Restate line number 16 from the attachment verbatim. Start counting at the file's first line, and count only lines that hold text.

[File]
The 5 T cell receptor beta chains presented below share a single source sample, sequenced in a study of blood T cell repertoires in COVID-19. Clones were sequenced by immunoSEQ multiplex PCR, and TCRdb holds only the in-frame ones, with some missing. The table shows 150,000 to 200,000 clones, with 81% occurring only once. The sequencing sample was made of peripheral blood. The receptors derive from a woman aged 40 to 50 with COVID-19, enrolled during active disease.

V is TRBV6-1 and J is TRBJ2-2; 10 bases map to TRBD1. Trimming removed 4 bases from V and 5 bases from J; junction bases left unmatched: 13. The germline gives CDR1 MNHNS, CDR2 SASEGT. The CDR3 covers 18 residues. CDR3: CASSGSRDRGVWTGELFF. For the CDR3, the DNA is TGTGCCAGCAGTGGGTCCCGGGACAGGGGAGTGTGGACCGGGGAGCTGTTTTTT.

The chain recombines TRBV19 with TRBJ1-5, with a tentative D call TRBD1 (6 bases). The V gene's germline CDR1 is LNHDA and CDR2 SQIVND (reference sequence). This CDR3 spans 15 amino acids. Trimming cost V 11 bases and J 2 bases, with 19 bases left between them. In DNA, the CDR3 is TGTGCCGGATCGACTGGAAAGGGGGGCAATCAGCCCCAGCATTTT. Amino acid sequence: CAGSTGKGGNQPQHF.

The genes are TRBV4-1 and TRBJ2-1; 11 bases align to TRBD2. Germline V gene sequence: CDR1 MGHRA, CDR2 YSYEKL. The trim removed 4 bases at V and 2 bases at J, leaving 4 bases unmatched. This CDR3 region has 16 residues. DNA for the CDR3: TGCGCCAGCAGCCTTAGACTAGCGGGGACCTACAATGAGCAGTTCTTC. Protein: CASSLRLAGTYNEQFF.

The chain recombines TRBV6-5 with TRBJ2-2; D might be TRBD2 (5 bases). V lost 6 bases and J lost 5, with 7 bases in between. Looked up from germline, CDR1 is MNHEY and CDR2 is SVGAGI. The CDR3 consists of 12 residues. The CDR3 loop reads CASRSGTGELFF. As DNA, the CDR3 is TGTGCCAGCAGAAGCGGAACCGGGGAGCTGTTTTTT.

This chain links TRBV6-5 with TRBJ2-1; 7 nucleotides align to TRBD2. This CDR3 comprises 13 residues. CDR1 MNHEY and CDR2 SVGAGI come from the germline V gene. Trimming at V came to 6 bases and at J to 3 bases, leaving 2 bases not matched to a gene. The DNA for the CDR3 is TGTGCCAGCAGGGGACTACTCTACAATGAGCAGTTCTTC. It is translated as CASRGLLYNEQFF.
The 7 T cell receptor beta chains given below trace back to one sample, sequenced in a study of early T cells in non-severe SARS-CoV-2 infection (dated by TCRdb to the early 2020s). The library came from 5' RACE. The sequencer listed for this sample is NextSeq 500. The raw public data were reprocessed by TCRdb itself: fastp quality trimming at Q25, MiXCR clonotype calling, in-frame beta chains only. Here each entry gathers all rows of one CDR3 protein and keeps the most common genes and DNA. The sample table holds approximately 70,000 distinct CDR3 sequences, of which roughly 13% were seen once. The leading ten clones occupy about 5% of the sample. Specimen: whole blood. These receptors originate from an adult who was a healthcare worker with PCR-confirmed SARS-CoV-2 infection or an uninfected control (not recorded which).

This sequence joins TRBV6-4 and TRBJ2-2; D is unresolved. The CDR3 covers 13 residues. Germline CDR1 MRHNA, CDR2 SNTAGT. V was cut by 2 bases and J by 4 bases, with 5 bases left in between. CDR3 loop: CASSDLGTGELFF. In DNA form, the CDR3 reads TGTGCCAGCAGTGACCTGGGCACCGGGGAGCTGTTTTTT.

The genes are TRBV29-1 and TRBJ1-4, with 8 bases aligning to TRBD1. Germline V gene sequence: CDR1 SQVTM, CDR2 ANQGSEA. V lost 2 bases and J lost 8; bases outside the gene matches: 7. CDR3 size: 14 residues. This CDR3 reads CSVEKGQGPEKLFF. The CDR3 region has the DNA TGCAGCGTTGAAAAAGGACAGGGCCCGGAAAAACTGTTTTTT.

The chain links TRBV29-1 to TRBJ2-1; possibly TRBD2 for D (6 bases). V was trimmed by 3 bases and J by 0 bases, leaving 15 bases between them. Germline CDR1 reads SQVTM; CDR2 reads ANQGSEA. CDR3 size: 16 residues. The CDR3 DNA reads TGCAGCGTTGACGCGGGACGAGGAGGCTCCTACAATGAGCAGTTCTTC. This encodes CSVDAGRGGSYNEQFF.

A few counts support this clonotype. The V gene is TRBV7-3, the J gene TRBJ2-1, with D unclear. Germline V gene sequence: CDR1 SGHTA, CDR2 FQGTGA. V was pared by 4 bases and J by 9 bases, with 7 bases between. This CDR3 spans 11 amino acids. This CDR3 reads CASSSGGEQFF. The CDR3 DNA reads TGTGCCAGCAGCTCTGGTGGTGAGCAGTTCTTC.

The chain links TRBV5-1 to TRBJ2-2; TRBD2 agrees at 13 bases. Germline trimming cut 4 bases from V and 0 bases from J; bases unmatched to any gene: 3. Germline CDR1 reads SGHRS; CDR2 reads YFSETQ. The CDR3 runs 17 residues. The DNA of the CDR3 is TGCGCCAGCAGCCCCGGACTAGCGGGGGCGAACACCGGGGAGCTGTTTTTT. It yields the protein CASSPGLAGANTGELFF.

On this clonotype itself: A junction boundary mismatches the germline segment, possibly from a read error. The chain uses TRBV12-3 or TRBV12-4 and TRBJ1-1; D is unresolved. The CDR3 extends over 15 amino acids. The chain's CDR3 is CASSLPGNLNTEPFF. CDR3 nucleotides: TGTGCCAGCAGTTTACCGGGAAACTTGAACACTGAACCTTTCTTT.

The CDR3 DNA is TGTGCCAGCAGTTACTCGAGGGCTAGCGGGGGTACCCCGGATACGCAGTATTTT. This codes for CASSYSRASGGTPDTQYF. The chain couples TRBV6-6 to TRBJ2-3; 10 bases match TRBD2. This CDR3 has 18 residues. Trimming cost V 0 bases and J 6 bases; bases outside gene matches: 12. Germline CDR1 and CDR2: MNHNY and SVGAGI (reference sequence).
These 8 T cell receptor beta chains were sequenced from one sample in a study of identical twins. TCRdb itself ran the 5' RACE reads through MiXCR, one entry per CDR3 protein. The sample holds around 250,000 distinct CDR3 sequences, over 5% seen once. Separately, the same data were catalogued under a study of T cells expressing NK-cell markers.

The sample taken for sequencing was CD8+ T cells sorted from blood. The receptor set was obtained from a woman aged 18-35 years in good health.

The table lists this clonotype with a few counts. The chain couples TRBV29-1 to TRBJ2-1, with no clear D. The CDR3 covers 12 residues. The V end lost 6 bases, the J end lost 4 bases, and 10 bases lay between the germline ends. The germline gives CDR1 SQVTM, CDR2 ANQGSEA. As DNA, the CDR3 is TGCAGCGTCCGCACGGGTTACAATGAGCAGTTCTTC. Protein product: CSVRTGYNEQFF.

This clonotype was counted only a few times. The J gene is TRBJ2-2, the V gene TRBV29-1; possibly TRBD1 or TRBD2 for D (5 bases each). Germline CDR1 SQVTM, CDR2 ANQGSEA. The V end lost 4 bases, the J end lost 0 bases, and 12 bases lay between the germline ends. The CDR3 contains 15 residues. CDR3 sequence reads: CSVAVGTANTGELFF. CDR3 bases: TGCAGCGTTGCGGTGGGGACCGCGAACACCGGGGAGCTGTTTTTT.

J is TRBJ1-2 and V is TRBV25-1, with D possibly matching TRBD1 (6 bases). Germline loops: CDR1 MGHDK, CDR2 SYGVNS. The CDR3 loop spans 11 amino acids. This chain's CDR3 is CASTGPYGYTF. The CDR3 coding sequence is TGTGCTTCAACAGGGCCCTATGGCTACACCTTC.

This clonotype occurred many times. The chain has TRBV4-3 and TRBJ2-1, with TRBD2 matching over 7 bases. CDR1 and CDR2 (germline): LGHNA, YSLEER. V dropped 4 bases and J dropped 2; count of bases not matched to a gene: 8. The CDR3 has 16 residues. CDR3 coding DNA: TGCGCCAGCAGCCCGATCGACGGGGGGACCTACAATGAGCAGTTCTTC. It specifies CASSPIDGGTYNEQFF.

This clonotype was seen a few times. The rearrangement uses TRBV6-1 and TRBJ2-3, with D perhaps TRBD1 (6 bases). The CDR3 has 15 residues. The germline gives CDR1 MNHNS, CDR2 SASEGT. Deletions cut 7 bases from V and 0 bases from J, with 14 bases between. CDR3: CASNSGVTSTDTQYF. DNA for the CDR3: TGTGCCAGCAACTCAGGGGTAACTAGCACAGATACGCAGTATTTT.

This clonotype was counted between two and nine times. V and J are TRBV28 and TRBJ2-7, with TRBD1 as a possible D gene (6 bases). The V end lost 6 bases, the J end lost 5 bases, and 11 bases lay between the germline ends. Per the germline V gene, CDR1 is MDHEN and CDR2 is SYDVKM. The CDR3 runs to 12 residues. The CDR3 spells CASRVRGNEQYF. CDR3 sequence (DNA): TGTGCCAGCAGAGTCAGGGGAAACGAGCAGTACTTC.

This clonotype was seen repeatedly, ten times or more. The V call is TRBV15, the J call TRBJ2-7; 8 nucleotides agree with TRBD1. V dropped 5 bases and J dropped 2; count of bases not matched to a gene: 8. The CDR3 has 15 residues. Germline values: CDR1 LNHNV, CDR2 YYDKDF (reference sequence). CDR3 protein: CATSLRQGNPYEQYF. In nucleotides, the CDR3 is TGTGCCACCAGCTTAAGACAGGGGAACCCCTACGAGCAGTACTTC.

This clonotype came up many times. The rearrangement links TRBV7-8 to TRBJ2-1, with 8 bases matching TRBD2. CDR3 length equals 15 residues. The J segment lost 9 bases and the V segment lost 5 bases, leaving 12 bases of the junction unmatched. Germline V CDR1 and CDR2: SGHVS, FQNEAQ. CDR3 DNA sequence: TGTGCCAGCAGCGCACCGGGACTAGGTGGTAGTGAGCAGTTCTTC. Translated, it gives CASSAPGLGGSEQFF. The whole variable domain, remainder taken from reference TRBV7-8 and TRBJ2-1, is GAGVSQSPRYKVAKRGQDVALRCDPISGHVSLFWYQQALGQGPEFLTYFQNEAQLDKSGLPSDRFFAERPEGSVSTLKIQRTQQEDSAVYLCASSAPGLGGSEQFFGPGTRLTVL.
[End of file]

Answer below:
The sample taken for sequencing was CD8+ T cells sorted from blood. The receptor set was obtained from a woman aged 18-35 years in good health.